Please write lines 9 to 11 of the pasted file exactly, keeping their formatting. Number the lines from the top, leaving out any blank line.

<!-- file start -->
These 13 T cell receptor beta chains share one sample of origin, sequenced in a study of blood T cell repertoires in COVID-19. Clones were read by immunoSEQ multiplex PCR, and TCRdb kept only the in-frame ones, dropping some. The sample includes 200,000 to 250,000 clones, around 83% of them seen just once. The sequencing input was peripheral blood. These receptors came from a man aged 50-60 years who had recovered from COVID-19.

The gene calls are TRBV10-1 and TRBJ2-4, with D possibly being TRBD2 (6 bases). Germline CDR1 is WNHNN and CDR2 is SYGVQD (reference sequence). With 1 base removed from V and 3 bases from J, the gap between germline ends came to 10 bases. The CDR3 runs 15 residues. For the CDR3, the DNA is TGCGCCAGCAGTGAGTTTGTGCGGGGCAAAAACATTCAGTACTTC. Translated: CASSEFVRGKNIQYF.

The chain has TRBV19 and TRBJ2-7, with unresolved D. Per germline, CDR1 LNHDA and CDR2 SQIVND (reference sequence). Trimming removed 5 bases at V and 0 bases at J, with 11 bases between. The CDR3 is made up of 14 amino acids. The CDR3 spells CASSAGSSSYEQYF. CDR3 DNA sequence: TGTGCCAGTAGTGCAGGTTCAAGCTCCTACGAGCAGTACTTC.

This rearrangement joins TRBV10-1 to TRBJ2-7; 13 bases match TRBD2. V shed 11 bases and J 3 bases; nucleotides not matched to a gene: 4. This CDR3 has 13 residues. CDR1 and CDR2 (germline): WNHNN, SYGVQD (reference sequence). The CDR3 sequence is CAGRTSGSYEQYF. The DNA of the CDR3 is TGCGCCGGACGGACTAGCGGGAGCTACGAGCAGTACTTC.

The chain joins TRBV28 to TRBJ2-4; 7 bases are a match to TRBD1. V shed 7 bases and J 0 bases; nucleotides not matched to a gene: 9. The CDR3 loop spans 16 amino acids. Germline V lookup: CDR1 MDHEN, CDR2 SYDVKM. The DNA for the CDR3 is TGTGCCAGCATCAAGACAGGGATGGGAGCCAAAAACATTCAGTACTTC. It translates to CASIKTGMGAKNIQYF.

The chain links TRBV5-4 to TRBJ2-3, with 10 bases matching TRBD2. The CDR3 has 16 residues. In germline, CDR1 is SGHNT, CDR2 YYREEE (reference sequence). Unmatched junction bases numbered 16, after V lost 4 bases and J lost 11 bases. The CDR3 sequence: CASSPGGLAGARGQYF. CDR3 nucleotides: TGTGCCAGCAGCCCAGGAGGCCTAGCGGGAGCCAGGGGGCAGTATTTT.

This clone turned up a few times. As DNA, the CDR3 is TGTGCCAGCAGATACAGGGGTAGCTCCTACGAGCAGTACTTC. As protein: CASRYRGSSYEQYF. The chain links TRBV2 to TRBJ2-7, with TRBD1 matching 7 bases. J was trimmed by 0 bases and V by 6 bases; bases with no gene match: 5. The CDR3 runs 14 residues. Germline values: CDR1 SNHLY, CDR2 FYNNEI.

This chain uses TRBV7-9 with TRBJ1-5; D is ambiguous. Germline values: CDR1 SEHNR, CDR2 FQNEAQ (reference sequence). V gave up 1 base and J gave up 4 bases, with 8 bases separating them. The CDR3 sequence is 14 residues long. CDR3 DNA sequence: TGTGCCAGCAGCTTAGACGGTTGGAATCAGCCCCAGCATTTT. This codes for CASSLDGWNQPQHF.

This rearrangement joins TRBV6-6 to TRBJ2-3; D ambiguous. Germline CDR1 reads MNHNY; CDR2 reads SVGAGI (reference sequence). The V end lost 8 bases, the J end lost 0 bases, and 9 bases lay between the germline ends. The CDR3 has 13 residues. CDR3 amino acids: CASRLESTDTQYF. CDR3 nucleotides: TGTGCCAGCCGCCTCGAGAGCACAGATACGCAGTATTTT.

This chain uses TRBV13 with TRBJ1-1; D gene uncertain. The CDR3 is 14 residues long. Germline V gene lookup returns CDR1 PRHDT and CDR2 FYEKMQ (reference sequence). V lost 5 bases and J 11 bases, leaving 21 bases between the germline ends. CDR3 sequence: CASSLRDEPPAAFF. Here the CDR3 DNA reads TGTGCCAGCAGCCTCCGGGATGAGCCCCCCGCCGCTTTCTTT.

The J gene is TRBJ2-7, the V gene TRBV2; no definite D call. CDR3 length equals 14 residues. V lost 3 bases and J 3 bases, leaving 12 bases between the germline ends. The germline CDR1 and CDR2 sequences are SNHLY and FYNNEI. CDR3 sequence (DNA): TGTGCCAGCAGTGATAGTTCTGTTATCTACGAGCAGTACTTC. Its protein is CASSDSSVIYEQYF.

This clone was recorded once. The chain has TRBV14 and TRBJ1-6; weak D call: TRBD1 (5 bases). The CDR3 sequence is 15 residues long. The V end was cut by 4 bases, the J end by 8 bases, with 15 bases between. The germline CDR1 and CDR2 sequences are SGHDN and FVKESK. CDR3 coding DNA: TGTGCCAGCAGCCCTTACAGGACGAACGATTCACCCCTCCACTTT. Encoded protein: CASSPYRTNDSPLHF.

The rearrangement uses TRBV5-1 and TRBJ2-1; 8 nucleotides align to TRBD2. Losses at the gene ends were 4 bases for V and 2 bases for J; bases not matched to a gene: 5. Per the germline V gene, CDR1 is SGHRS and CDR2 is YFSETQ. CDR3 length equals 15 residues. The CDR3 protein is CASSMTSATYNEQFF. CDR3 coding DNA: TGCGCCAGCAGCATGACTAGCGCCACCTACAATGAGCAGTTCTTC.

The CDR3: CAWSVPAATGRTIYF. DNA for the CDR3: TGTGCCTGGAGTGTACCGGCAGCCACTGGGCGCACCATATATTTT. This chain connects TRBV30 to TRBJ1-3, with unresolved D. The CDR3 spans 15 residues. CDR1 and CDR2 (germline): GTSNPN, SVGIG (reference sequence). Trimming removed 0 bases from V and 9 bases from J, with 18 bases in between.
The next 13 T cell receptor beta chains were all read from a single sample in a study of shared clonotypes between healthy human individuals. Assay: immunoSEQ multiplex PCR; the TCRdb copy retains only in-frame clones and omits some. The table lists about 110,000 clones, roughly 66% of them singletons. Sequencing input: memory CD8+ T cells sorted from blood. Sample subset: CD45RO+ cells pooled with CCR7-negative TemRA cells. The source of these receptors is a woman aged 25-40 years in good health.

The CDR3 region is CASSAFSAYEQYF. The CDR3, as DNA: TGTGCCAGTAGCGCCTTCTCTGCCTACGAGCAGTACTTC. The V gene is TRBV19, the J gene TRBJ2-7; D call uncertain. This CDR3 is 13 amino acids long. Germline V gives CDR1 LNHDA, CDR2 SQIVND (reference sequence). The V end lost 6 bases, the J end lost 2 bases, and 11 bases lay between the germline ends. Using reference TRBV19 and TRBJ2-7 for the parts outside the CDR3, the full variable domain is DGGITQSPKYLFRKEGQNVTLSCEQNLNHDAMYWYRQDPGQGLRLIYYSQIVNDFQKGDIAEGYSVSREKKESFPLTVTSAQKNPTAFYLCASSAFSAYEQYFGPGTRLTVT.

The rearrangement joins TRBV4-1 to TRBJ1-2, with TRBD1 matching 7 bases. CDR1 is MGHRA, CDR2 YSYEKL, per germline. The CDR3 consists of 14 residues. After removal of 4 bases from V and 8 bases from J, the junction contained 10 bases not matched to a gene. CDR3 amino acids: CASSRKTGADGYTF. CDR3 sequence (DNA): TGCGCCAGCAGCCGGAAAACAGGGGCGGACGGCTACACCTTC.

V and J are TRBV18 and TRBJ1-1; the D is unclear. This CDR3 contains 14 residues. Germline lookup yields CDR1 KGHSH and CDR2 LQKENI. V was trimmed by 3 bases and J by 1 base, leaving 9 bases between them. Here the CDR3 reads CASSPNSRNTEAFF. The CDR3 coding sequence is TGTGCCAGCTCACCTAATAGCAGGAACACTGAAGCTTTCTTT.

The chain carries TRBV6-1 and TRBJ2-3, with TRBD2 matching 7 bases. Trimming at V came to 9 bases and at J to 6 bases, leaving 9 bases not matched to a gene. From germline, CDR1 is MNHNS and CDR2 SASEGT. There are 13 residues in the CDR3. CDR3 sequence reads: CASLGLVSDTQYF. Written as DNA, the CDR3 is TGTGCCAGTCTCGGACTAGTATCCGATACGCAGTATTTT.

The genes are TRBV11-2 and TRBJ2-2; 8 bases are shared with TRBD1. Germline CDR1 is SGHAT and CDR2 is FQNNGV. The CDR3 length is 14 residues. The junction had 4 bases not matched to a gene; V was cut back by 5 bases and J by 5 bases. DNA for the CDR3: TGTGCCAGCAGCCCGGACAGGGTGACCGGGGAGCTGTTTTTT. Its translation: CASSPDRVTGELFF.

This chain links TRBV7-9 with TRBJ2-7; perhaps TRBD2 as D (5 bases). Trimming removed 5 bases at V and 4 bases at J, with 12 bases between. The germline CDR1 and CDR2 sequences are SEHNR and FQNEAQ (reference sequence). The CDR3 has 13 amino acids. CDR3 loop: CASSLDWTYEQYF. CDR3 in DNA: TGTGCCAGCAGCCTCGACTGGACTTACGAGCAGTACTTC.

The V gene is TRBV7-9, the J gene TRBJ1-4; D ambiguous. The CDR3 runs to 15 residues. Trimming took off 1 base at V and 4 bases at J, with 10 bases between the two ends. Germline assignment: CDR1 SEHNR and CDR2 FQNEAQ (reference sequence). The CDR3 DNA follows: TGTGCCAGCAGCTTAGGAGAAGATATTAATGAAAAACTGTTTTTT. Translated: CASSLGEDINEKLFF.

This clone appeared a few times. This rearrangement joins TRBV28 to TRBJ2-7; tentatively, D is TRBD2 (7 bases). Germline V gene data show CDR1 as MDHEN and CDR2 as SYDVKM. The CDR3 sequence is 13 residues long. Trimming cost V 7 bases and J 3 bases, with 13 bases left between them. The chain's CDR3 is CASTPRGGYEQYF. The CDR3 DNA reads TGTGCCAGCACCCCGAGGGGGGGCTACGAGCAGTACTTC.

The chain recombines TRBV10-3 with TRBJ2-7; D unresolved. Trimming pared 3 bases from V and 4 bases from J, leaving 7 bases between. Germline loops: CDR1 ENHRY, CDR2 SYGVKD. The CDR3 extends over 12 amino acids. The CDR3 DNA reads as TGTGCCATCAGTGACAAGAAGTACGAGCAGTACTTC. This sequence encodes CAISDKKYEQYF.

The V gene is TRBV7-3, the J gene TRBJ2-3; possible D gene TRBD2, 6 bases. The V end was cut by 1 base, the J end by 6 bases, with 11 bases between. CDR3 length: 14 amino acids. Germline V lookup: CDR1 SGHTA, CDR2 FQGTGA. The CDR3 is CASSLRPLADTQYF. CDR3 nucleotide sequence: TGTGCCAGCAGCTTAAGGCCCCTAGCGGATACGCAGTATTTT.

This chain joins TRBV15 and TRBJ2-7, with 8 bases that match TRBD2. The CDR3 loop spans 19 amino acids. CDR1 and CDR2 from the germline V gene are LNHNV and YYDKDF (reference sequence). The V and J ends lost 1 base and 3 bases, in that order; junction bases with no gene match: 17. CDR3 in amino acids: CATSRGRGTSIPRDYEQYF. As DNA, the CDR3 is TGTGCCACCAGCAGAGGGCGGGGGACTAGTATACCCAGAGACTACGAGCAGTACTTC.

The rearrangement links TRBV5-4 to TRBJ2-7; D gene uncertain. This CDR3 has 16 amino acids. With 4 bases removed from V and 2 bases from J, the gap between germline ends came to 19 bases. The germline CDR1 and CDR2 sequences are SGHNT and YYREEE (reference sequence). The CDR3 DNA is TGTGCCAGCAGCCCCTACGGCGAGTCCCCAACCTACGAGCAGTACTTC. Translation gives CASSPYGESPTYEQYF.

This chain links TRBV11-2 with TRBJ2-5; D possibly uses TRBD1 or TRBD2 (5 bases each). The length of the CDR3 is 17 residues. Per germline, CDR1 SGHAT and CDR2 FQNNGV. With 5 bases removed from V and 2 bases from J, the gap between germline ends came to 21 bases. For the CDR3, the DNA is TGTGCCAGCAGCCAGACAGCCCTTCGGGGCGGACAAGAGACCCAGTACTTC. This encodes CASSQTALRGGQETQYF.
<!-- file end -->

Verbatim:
This rearrangement joins TRBV6-6 to TRBJ2-3; D ambiguous. Germline CDR1 reads MNHNY; CDR2 reads SVGAGI (reference sequence). The V end lost 8 bases, the J end lost 0 bases, and 9 bases lay between the germline ends. The CDR3 has 13 residues. CDR3 amino acids: CASRLESTDTQYF. CDR3 nucleotides: TGTGCCAGCCGCCTCGAGAGCACAGATACGCAGTATTTT.

This chain uses TRBV13 with TRBJ1-1; D gene uncertain. The CDR3 is 14 residues long. Germline V gene lookup returns CDR1 PRHDT and CDR2 FYEKMQ (reference sequence). V lost 5 bases and J 11 bases, leaving 21 bases between the germline ends. CDR3 sequence: CASSLRDEPPAAFF. Here the CDR3 DNA reads TGTGCCAGCAGCCTCCGGGATGAGCCCCCCGCCGCTTTCTTT.

The J gene is TRBJ2-7, the V gene TRBV2; no definite D call. CDR3 length equals 14 residues. V lost 3 bases and J 3 bases, leaving 12 bases between the germline ends. The germline CDR1 and CDR2 sequences are SNHLY and FYNNEI. CDR3 sequence (DNA): TGTGCCAGCAGTGATAGTTCTGTTATCTACGAGCAGTACTTC. Its protein is CASSDSSVIYEQYF.